UK

Child abuse inquiry: Panel member felt 'bullied'

Theresa May Image copyright Reuters
Image caption Theresa May has received much criticism since she announced the inquiry

A member of an independent panel into child sexual abuse has told MPs she has felt "bullied" and "intimidated" by the inquiry's legal adviser.

Sharon Evans said Ben Emmerson QC - who is counsel to the inquiry - was "overstepping the mark" with advice.

The inquiry, to investigate if abuse claims were ignored or covered up, has no chairman after the resignations of the government's first two choices.

Mr Emmerson said claims of bullying and intimidation were "entirely baseless".

The inquiry, which was announced on 7 July by Home Secretary Theresa May, was set up in response to claims of paedophiles operating in Westminster in the 1980s.

Panel members have started the work of investigating whether "public bodies and other non-state institutions have taken seriously their duty of care to protect children from sexual abuse in England and Wales".

However, Ms Evans, who is chief executive of the Dot Com Children's Foundation charity, told MPs that in the absence of a chairman Mr Emmerson had been directing the panel's media policy.

'Rewriting of letters'

Giving evidence to the Commons committee alongside other panel members on Tuesday, Ms Evans said she was concerned about the "independence" of the inquiry in relation to advice she had received, saying that letters she had sent to the home secretary had been rewritten.

"I felt very bullied," she told the committee.

Referring to Mr Emmerson, she said: "He was overstepping the mark with advice and rewriting of letters."

Ms Evans said the panel had not been able to respond to criticism or allegations regarding panel members in the media, telling MPs: "We need to be able to speak openly."

Image copyright Reuters/PA
Image caption Fiona Woolf and Baroness Butler-Sloss have both stepped down from the role of inquiry chairman

The government had been swayed by a small number of abuse survivors who were vocal and had criticised individual members, she said.

Last month, the home secretary revealed in a letter that she was considering standing down the current panel in favour of a royal commission or a new inquiry on statutory terms.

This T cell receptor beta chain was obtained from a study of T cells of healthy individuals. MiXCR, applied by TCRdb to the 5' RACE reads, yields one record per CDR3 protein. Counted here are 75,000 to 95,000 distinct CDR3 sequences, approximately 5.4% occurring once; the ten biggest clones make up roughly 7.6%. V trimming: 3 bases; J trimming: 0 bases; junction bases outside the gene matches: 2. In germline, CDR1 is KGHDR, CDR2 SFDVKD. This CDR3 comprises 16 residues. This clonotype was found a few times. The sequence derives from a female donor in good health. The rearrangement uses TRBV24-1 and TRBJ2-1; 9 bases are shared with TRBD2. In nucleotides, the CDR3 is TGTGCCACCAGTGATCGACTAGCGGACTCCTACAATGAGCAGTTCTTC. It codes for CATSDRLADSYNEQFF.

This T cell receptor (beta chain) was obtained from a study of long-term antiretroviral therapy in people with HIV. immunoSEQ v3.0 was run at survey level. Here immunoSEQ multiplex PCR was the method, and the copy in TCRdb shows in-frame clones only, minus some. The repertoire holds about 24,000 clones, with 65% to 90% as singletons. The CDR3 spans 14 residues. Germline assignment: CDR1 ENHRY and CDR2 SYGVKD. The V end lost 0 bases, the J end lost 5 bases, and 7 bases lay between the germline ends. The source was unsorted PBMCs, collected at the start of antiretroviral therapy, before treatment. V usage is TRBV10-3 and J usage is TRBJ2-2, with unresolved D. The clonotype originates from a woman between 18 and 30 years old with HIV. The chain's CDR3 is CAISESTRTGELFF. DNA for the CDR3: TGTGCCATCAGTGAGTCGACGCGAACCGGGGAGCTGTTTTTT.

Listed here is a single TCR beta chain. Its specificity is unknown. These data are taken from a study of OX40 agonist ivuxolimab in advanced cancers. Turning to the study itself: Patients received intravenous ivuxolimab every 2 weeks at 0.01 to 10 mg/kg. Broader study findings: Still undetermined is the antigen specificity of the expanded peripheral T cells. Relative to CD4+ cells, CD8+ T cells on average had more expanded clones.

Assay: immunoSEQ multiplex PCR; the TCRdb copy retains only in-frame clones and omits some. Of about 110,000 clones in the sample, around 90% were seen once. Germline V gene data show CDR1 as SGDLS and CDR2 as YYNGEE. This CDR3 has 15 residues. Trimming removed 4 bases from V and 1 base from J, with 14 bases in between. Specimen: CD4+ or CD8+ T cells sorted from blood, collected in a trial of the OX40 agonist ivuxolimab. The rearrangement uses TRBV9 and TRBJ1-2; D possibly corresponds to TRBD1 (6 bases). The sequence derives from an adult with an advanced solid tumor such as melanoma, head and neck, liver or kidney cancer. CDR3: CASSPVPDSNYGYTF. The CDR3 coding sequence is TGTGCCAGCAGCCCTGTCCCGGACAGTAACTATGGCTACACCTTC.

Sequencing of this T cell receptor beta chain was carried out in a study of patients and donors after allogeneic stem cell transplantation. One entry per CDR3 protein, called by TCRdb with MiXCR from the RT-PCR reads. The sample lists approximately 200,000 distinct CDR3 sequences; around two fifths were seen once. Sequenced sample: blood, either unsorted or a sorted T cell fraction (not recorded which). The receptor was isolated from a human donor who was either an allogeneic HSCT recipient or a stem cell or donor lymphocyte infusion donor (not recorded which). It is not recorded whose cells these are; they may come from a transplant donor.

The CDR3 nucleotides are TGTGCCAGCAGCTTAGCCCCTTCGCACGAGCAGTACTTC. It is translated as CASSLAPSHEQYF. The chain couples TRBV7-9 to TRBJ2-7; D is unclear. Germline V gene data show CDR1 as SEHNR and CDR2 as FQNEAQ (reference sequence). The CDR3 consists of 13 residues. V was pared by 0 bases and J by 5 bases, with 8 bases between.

'Full confidence'

In a statement, Mr Emmerson said that allegations of bullying and intimidation were "entirely baseless", adding that complaints from Ms Evans had already been "fully investigated and dismissed as unfounded".

The remaining members of the inquiry said the panel had "full confidence in the integrity, advice and impartiality" of Mr Emmerson.

"We accept the advice provided was robust but do not accept any statements about bullying. We reject any suggestion that the panel has been intimidated," the seven panel members said in a statement.

The row comes as the panel remains without a chairman after the resignation of the second appointee, Fiona Woolf, following claims about her social links with former Home Secretary Lord Brittan.

That came after retired judge, Baroness Butler-Sloss, had already stepped down as head of the probe, amid pressure from MPs and victims concerned about her family links.

Her late brother, Sir Michael Havers, was attorney general in the 1980s.

Earlier, Prime Minister David Cameron's official spokesman suggested a new chair for the inquiry would be in place before the general election.

He acknowledged "the process had taken longer than hoped," but said: "I do think you will see this set up in the coming period."

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